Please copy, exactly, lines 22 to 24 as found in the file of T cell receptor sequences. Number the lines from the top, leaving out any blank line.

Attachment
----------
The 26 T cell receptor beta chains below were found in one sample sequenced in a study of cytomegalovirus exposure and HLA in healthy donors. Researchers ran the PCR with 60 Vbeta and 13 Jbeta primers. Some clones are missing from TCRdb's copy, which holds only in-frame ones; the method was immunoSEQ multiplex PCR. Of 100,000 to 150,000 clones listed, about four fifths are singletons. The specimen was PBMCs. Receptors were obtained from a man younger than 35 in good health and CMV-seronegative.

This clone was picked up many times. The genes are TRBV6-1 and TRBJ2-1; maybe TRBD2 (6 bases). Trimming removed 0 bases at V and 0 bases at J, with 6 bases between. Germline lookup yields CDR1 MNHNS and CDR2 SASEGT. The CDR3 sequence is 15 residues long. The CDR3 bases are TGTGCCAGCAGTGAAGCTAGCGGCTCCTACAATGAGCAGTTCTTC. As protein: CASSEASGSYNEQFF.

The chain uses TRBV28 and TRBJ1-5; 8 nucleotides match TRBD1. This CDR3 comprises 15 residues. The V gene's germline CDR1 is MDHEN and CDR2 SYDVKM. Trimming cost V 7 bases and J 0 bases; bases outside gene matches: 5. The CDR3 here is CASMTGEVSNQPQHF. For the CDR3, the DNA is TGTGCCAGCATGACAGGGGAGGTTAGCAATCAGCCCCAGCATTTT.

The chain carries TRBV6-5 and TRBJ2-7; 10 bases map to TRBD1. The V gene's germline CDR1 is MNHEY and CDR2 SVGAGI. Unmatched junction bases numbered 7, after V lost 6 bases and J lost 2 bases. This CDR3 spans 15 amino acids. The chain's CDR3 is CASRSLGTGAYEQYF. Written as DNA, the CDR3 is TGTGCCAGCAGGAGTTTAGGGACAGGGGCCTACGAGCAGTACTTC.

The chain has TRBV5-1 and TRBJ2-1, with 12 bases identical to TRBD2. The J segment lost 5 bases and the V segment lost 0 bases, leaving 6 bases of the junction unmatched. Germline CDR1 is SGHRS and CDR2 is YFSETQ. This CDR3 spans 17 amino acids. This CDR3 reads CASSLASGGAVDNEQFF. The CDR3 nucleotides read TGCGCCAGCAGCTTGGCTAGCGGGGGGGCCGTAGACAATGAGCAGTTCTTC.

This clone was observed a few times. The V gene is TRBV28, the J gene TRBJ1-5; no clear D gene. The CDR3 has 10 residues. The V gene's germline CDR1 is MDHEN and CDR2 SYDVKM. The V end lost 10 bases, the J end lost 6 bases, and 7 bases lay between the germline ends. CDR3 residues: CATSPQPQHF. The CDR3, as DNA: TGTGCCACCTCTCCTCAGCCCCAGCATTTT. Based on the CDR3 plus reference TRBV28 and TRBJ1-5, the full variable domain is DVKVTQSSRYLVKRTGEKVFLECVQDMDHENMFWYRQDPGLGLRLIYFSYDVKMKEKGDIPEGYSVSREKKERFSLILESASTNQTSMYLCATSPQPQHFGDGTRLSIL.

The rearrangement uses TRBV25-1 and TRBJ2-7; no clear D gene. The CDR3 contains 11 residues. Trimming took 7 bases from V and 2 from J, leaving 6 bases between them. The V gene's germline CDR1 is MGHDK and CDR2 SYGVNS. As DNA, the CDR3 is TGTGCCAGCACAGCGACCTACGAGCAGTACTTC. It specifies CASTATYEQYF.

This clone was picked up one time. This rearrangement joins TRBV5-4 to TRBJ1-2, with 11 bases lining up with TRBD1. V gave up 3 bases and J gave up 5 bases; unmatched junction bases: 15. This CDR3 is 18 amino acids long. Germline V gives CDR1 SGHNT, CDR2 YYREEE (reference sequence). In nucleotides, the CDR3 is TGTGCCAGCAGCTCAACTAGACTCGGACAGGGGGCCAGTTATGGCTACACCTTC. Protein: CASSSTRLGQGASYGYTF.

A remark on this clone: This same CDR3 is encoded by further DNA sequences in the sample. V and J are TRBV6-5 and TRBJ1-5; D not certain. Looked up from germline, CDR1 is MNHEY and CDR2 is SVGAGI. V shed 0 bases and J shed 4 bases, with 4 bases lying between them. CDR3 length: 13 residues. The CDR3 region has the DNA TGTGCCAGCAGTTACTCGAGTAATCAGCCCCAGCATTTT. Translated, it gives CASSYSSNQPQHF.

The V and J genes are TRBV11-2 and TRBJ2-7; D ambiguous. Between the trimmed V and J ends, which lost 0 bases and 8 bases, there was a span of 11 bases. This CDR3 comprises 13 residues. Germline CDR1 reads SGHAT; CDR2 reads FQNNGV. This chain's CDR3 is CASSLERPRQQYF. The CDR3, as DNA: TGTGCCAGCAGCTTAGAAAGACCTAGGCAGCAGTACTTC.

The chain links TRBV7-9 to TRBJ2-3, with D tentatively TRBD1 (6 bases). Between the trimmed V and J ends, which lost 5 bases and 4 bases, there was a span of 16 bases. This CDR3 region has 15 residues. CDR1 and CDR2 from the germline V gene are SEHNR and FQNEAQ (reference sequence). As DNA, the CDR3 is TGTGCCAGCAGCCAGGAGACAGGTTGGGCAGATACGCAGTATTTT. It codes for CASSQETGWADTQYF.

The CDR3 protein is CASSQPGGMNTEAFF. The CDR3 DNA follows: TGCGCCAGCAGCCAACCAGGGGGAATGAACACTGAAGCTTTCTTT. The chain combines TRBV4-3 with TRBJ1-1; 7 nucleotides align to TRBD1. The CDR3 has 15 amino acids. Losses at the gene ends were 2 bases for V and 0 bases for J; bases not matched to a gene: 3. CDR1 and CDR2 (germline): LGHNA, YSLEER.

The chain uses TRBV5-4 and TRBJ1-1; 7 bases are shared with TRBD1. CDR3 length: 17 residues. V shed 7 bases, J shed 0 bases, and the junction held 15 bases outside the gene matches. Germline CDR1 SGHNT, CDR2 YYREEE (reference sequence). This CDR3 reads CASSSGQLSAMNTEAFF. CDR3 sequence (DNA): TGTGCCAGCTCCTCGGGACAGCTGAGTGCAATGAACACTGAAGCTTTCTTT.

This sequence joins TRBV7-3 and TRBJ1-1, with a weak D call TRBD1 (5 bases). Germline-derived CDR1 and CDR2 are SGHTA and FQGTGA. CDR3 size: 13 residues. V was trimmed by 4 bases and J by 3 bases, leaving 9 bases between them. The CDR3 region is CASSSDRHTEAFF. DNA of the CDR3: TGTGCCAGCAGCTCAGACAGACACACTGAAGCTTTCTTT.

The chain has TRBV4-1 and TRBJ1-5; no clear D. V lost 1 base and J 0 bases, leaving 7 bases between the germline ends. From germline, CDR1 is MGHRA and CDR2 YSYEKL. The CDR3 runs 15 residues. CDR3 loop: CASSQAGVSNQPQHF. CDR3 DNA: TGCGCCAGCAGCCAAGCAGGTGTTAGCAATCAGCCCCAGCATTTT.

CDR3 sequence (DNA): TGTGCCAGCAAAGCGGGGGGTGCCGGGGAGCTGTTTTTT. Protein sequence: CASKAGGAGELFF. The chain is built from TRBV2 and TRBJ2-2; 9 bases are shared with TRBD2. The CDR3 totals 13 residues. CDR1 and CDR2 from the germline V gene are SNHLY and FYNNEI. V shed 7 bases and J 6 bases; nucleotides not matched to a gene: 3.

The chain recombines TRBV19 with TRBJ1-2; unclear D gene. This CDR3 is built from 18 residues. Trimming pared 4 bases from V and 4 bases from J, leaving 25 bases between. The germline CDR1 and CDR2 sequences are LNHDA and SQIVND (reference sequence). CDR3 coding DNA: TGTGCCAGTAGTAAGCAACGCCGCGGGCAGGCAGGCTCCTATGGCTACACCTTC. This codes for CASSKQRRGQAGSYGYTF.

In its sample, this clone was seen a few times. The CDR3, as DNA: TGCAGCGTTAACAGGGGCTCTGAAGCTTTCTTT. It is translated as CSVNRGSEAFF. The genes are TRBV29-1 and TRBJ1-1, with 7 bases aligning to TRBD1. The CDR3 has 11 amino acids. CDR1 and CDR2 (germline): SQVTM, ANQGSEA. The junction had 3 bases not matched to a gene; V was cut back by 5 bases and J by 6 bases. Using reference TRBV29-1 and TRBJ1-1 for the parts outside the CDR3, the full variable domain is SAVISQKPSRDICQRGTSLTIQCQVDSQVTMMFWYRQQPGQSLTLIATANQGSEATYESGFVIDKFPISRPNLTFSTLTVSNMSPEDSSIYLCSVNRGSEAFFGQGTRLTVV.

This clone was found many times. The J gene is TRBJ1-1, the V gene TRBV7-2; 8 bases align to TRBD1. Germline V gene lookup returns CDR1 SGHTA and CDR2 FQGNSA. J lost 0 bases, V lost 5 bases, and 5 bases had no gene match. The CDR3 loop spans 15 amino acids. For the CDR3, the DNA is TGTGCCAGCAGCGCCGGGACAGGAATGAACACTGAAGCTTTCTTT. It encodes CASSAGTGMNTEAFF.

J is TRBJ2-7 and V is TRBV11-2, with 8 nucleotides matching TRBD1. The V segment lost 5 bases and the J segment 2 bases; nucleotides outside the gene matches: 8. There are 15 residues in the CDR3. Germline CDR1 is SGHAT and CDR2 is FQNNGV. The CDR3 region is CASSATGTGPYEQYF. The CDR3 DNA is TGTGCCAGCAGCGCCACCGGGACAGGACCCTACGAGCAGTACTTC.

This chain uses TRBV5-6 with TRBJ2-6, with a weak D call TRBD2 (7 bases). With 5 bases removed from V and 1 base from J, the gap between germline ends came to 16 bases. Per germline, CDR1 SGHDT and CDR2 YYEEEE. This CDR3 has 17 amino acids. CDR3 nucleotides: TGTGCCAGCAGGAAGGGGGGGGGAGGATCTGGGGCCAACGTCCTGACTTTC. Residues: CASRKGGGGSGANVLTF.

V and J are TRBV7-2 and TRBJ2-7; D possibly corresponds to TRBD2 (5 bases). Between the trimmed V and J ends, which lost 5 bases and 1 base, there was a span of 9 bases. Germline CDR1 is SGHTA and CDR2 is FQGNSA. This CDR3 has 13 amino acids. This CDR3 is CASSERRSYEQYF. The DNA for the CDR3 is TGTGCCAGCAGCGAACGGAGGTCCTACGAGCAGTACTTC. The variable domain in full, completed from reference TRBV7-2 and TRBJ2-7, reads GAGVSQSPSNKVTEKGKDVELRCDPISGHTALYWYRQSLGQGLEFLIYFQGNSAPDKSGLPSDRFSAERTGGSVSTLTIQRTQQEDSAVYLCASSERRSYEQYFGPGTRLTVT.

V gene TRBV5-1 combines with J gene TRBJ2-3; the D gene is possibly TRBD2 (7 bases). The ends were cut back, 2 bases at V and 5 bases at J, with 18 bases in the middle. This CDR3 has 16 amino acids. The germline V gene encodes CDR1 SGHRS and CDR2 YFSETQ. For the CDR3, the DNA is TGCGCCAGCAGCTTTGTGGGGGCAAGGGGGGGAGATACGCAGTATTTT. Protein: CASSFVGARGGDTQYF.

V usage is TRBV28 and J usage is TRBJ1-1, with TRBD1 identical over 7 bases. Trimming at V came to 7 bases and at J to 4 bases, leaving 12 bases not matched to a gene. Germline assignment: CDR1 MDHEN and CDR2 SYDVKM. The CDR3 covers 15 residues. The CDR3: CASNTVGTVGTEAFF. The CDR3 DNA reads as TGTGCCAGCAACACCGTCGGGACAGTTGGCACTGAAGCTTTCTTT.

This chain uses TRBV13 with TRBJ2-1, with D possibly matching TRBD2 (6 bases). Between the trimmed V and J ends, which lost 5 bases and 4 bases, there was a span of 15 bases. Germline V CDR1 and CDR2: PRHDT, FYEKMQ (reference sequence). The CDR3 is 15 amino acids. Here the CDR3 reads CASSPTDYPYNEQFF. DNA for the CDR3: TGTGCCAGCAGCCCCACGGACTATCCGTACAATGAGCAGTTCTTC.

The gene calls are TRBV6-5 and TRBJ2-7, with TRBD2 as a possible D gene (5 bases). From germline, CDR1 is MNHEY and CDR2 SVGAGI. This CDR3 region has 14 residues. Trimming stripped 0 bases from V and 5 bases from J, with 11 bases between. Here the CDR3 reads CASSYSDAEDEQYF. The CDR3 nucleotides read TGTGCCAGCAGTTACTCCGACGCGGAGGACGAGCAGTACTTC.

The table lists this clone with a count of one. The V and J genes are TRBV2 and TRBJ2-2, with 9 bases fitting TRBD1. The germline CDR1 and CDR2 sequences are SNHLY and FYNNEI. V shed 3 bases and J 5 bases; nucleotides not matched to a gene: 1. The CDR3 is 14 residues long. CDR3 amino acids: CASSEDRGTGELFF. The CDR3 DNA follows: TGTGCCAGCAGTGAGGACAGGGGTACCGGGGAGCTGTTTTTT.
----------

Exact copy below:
V and J are TRBV7-2 and TRBJ2-7; D possibly corresponds to TRBD2 (5 bases). Between the trimmed V and J ends, which lost 5 bases and 1 base, there was a span of 9 bases. Germline CDR1 is SGHTA and CDR2 is FQGNSA. This CDR3 has 13 amino acids. This CDR3 is CASSERRSYEQYF. The DNA for the CDR3 is TGTGCCAGCAGCGAACGGAGGTCCTACGAGCAGTACTTC. The variable domain in full, completed from reference TRBV7-2 and TRBJ2-7, reads GAGVSQSPSNKVTEKGKDVELRCDPISGHTALYWYRQSLGQGLEFLIYFQGNSAPDKSGLPSDRFSAERTGGSVSTLTIQRTQQEDSAVYLCASSERRSYEQYFGPGTRLTVT.

V gene TRBV5-1 combines with J gene TRBJ2-3; the D gene is possibly TRBD2 (7 bases). The ends were cut back, 2 bases at V and 5 bases at J, with 18 bases in the middle. This CDR3 has 16 amino acids. The germline V gene encodes CDR1 SGHRS and CDR2 YFSETQ. For the CDR3, the DNA is TGCGCCAGCAGCTTTGTGGGGGCAAGGGGGGGAGATACGCAGTATTTT. Protein: CASSFVGARGGDTQYF.

V usage is TRBV28 and J usage is TRBJ1-1, with TRBD1 identical over 7 bases. Trimming at V came to 7 bases and at J to 4 bases, leaving 12 bases not matched to a gene. Germline assignment: CDR1 MDHEN and CDR2 SYDVKM. The CDR3 covers 15 residues. The CDR3: CASNTVGTVGTEAFF. The CDR3 DNA reads as TGTGCCAGCAACACCGTCGGGACAGTTGGCACTGAAGCTTTCTTT.